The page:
Comedian Harmonists (English title: The Harmonists) is a 1997 German film, directed by Joseph Vilsmaier, about the popular German vocal group the Comedian Harmonists of the 1920s and 1930s. The film is supported by German and Austrian film fund.
|Directed by||Joseph Vilsmaier|
|Produced by||Reinhard Klooss|
|Screenplay by||Klaus Richter, Jürgen Egger|
|Music by||Harald Kloser, Thomas Schobel, Walter Jurmann (Songs)|
|Edited by||Peter R. Adam|
Perathon Film und Fernseh GmbH
|Distributed by||Senator Film (Germany)|
Miramax Films (USA)
In 1927, unemployed German-Jewish actor Harry Frommermann is inspired by the American group The Revelers to create a German group of the same format. He holds auditions and signs on four additional singers and a pianist. Naming themselves the "Comedian Harmonists", they meet international fame and popularity. However, they eventually run into trouble when the Nazis come to power, as half the group is Jewish.
Comedian Harmonists succeeded in Europe. U.S. President Bill Clinton told critic Roger Ebert it was among his favorite films of the year, although the movie did not get widespread release, hence reception in the United States.
Bernd Reinhardt of the World Socialist Web Site called it "an exciting film which is well worth seeing and which pays proper attention to the sextet's music." He also remarked on the film's attention to historical detail and the importance of its theme of musical internationalism.
At the 1998 German Film Awards, Comedian Harmonists won the awards for Best Feature Film, Best Editing (for Peter R. Adam), Best Actor (for Ulrich Noethen), Best Supporting Actress (for Meret Becker), and Best Production Design (for Rolf Zehetbauer). Joseph Vilsmaier was nominated for Best Direction, losing to Wim Wenders for The End of Violence. At the 1998 Bavarian Film Awards Joseph Vilsmaier won the awards for Best Director. Ben Becker, Heino Ferch, Ulrich Noethen, Heinrich Schafmeister, Max Tidof and Kai Wiesinger won a Special Prize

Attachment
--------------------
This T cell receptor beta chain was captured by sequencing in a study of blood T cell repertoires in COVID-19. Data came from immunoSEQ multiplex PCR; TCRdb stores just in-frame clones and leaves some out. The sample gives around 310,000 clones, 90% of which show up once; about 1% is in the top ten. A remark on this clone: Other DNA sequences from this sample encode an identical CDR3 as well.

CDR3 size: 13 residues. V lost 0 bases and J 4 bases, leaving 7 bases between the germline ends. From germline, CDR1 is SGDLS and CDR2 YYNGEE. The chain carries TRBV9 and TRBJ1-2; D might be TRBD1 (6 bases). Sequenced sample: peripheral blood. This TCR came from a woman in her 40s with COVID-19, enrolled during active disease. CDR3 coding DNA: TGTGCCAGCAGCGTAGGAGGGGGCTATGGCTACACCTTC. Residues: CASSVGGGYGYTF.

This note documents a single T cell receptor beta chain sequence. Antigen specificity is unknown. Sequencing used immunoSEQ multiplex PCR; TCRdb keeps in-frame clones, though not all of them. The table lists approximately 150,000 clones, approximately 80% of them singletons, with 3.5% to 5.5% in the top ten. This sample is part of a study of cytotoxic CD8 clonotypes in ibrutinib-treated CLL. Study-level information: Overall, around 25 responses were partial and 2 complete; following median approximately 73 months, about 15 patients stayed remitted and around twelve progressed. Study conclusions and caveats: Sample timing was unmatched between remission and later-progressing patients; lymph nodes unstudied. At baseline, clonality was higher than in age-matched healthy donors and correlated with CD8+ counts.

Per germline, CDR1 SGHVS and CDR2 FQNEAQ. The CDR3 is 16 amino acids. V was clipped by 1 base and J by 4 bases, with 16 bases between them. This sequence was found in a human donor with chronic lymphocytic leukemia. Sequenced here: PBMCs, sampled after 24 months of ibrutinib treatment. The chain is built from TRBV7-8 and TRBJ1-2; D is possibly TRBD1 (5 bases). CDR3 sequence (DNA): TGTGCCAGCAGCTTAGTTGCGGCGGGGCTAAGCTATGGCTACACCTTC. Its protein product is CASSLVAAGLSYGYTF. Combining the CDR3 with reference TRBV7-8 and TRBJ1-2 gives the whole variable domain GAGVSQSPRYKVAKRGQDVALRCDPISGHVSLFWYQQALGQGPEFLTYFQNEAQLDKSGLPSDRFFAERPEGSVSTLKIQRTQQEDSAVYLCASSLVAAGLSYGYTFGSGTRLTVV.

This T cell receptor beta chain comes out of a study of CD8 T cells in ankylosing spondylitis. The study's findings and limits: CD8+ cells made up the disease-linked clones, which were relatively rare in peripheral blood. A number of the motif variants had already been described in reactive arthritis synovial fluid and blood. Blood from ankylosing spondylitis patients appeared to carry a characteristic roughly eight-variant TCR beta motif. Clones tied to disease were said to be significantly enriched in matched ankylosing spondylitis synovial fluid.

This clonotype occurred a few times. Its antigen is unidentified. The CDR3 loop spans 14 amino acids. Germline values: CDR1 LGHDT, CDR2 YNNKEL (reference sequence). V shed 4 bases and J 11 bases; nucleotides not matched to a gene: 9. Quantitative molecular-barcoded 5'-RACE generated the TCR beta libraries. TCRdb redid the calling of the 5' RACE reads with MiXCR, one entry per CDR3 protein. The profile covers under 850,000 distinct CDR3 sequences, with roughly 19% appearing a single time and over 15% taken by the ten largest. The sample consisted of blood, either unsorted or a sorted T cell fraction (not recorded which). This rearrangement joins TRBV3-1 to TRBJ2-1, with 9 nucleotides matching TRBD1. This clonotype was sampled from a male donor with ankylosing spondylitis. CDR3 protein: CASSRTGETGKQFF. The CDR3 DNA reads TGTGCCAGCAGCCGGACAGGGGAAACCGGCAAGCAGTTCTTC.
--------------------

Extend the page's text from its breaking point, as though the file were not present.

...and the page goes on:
The U.S. Miramax release contains at least one difference from the original: in the original, there is a scene, when the Harmonists arrive in New York and perform in front of the U.S. Navy, where the camera singles out one African American navy man who is visibly enjoying the music, until he gets a stinging look of rebuke from a superior officer. This segment was cut from the American release.
The film led to the writing of a musical play, Veronika, der Lenz ist da - Die Comedian Harmonists, which opened at the Komödie on the Kurfürstendamm in Berlin on 19 December 1997. When this production closed, the actors who had played the original sextet formed themselves into a new group called the Berlin Comedian Harmonists, which was still in existence in 2012.